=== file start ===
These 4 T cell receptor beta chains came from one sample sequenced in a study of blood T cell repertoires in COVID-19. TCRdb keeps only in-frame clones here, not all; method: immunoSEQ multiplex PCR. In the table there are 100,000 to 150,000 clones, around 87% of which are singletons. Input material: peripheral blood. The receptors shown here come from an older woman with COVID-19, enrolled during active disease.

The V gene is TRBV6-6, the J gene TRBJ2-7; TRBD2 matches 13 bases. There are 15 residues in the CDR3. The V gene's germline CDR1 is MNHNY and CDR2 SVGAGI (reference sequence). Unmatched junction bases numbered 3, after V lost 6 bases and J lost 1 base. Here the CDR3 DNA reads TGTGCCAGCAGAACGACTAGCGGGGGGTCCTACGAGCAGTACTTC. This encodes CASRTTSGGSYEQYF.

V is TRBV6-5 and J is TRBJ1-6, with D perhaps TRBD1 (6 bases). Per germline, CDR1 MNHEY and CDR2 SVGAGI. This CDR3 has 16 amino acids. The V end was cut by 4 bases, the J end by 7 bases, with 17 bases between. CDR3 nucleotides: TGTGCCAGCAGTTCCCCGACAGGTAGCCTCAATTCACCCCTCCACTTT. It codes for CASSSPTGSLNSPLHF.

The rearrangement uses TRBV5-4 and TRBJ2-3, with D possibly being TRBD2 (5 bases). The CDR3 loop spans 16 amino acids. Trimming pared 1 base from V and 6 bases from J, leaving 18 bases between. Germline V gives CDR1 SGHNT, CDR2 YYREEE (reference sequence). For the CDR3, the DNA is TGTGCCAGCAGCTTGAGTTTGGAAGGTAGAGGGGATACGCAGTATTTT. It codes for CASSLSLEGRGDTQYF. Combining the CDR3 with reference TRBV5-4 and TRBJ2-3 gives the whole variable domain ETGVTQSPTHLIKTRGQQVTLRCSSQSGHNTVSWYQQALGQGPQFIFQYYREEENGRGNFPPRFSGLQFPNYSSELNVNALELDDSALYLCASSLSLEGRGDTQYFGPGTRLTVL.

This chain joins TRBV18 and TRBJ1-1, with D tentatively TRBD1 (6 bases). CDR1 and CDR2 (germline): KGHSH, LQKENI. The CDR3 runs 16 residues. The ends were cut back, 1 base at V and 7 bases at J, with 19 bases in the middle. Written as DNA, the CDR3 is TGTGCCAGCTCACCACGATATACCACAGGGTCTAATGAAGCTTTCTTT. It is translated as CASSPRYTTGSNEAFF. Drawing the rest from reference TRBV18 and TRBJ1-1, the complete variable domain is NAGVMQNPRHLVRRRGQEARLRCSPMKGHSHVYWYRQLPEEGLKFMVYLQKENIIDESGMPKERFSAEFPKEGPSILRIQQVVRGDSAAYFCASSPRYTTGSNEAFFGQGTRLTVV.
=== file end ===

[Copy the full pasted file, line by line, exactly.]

These 4 T cell receptor beta chains came from one sample sequenced in a study of blood T cell repertoires in COVID-19. TCRdb keeps only in-frame clones here, not all; method: immunoSEQ multiplex PCR. In the table there are 100,000 to 150,000 clones, around 87% of which are singletons. Input material: peripheral blood. The receptors shown here come from an older woman with COVID-19, enrolled during active disease.

The V gene is TRBV6-6, the J gene TRBJ2-7; TRBD2 matches 13 bases. There are 15 residues in the CDR3. The V gene's germline CDR1 is MNHNY and CDR2 SVGAGI (reference sequence). Unmatched junction bases numbered 3, after V lost 6 bases and J lost 1 base. Here the CDR3 DNA reads TGTGCCAGCAGAACGACTAGCGGGGGGTCCTACGAGCAGTACTTC. This encodes CASRTTSGGSYEQYF.

V is TRBV6-5 and J is TRBJ1-6, with D perhaps TRBD1 (6 bases). Per germline, CDR1 MNHEY and CDR2 SVGAGI. This CDR3 has 16 amino acids. The V end was cut by 4 bases, the J end by 7 bases, with 17 bases between. CDR3 nucleotides: TGTGCCAGCAGTTCCCCGACAGGTAGCCTCAATTCACCCCTCCACTTT. It codes for CASSSPTGSLNSPLHF.

The rearrangement uses TRBV5-4 and TRBJ2-3, with D possibly being TRBD2 (5 bases). The CDR3 loop spans 16 amino acids. Trimming pared 1 base from V and 6 bases from J, leaving 18 bases between. Germline V gives CDR1 SGHNT, CDR2 YYREEE (reference sequence). For the CDR3, the DNA is TGTGCCAGCAGCTTGAGTTTGGAAGGTAGAGGGGATACGCAGTATTTT. It codes for CASSLSLEGRGDTQYF. Combining the CDR3 with reference TRBV5-4 and TRBJ2-3 gives the whole variable domain ETGVTQSPTHLIKTRGQQVTLRCSSQSGHNTVSWYQQALGQGPQFIFQYYREEENGRGNFPPRFSGLQFPNYSSELNVNALELDDSALYLCASSLSLEGRGDTQYFGPGTRLTVL.

This chain joins TRBV18 and TRBJ1-1, with D tentatively TRBD1 (6 bases). CDR1 and CDR2 (germline): KGHSH, LQKENI. The CDR3 runs 16 residues. The ends were cut back, 1 base at V and 7 bases at J, with 19 bases in the middle. Written as DNA, the CDR3 is TGTGCCAGCTCACCACGATATACCACAGGGTCTAATGAAGCTTTCTTT. It is translated as CASSPRYTTGSNEAFF. Drawing the rest from reference TRBV18 and TRBJ1-1, the complete variable domain is NAGVMQNPRHLVRRRGQEARLRCSPMKGHSHVYWYRQLPEEGLKFMVYLQKENIIDESGMPKERFSAEFPKEGPSILRIQQVVRGDSAAYFCASSPRYTTGSNEAFFGQGTRLTVV.